Such high levels of pessimism and mistrust should be political gold for Republicans. But the electorate has its own distinct worries about the GOP, and they center on the issue of income inequality. The CBS/NYT survey asked the people a blunt question: “Do you feel that the distribution of money and wealth in this country is fair, or do you feel that the money and wealth in this country should be more evenly divided among more people?” 26 percent of the respondents thought that the current pattern is fair, versus 66 percent who thought the distribution should be more even…

Simply put, people are justifiably worried that income inequality is too high, and they see Republicans as working to exacerbate it. For example, when asked whom they think the policies of Congressional Republicans most favor, 69 percent say the rich. Only 9 percent say the middle class, and only 2 percent say the poor. Only 15 percent believe that Republican policies treat all groups equally. Here are the comparable figures for the Obama administration: 28 percent say its policies favor the rich, 23 percent say the middle class, 17 percent say the poor, and 21 percent say Obama’s policies treat everyone equally. The American people know what Republicans stand for, and they don’t much like it. By contrast, they can’t figure out what Obama stands for—and they don’t much like that either.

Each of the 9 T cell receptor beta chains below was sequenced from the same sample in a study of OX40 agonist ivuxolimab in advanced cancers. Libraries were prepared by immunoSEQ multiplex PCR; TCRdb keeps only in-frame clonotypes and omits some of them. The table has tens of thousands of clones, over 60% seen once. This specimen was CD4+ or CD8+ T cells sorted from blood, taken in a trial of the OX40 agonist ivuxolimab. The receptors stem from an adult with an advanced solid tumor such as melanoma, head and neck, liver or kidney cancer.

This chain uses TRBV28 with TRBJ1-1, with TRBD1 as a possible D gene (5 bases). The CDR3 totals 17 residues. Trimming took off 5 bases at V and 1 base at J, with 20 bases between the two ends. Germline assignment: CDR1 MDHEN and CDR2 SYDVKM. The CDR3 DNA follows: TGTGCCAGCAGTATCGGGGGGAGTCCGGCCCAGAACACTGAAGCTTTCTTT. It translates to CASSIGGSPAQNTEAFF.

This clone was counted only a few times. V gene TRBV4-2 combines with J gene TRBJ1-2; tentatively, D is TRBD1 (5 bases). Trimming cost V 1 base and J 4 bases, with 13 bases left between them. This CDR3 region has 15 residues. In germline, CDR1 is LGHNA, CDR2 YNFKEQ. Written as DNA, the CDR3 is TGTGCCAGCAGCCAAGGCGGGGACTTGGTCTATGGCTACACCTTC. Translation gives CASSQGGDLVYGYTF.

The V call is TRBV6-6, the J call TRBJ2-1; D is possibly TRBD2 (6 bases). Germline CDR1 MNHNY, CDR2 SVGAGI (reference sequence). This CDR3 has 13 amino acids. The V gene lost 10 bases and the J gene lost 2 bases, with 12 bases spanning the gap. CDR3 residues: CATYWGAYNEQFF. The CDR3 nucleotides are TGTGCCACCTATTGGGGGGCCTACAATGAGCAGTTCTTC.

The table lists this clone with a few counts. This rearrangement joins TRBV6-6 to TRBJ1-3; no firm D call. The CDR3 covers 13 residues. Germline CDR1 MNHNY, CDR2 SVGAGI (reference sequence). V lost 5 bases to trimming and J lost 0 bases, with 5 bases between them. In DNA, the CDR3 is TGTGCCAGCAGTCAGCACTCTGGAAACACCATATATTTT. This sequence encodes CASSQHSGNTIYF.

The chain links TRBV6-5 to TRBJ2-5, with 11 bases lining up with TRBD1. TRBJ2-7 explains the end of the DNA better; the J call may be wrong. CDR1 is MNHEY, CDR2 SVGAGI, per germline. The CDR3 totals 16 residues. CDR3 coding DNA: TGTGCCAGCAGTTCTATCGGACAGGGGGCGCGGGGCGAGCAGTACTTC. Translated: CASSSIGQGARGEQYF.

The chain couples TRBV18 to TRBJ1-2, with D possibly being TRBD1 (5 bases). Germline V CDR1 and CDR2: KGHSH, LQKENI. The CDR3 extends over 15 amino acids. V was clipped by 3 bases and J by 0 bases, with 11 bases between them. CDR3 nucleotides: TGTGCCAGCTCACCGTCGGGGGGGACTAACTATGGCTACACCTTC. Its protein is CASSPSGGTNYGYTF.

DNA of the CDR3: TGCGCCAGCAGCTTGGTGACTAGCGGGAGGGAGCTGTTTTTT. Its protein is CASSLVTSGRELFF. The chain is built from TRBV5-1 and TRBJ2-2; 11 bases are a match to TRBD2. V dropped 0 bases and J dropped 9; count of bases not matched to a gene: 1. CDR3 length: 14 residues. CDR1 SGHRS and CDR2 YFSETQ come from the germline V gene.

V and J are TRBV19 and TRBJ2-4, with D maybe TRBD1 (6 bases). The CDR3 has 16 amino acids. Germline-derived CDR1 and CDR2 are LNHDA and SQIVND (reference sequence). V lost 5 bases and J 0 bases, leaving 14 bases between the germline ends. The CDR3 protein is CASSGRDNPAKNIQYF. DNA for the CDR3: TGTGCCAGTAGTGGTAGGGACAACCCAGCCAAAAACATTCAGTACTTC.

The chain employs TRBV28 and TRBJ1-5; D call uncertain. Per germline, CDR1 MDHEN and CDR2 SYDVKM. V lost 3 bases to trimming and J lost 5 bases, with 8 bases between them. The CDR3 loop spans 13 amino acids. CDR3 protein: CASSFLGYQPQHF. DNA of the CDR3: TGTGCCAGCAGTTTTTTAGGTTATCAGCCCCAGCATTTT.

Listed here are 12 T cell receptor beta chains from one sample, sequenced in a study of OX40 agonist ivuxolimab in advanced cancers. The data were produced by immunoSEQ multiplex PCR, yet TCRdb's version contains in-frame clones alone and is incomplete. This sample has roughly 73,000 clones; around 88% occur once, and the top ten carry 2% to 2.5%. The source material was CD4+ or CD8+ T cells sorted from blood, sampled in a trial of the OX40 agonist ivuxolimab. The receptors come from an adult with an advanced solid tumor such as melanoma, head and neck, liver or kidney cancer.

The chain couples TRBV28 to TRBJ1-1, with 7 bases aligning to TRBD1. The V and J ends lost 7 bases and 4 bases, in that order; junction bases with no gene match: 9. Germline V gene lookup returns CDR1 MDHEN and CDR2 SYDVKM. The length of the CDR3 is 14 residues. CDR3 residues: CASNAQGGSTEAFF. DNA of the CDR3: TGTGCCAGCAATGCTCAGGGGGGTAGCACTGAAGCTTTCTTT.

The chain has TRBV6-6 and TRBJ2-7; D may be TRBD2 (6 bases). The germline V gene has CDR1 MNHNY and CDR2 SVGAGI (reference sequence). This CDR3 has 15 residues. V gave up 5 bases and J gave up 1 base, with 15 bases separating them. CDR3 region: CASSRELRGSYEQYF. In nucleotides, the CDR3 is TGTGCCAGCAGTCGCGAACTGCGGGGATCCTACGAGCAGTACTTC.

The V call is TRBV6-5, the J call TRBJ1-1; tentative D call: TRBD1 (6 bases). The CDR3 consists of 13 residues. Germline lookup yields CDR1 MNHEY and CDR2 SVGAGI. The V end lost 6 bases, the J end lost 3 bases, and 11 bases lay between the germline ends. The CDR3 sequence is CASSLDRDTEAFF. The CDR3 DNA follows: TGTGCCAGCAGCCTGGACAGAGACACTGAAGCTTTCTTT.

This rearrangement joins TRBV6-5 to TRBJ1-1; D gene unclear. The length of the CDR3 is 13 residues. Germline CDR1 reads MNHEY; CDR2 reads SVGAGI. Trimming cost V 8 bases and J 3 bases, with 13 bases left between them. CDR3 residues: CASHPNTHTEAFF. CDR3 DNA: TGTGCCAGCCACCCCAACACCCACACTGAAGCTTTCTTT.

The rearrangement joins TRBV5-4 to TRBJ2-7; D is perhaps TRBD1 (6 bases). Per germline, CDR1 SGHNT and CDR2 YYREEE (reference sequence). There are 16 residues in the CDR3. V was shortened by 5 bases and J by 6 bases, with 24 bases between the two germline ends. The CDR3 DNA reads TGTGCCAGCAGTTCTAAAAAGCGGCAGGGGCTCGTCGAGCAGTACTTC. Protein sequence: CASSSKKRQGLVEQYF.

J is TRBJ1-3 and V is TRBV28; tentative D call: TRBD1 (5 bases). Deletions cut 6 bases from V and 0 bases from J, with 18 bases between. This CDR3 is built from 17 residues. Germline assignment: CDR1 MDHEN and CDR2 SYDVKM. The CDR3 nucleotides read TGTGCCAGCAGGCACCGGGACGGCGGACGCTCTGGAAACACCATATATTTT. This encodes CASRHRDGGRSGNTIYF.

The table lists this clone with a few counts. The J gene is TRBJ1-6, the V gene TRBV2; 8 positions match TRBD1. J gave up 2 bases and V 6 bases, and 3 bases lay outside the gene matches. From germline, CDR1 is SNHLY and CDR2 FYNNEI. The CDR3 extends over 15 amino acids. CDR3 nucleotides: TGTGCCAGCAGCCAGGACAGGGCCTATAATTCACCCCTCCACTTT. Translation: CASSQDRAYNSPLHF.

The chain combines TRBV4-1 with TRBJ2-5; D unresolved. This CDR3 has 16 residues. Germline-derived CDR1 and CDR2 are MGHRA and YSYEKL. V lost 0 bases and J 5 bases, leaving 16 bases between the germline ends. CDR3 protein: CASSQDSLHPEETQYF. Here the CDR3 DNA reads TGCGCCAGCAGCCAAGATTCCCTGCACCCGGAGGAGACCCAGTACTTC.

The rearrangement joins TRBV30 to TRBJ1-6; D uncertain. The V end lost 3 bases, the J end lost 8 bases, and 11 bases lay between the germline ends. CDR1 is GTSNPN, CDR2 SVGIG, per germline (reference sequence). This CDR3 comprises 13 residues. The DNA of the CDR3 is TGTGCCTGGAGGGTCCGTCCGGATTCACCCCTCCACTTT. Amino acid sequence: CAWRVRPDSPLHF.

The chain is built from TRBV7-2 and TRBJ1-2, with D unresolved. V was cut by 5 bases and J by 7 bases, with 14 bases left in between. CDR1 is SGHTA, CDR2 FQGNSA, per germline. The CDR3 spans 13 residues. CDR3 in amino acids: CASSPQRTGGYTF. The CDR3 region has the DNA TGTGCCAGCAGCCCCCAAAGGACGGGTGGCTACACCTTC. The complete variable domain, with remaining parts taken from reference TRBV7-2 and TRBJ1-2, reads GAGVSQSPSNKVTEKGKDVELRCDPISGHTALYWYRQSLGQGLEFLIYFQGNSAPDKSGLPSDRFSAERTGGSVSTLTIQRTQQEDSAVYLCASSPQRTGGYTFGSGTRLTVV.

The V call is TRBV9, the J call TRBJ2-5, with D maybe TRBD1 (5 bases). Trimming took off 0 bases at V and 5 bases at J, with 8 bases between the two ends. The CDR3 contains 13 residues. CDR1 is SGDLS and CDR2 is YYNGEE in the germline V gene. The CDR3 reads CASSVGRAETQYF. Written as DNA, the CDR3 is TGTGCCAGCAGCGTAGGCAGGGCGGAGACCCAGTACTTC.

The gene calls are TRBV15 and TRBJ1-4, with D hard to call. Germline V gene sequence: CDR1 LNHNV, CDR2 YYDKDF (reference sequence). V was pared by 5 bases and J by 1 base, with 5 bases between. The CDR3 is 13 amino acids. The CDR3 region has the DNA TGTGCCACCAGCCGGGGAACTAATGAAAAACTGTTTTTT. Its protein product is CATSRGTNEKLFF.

In sum, while Americans sense that generating jobs and economic growth is an urgent task right now, they’re also concerned about the long-cycle trend toward increasing inequality and whether it’s compatible with either economic or civic health. But they still have no idea to whom they should turn to address those concerns. Unless the way the free market works changes dramatically, they know they can’t expect the “invisible hand” to reduce inequality. If the people want more equality, which they say they do, they can only get it through public policy. The catch is they don’t think they can trust the government to get the job done. They feel, in other words, that they’re stuck with a status quo they dislike.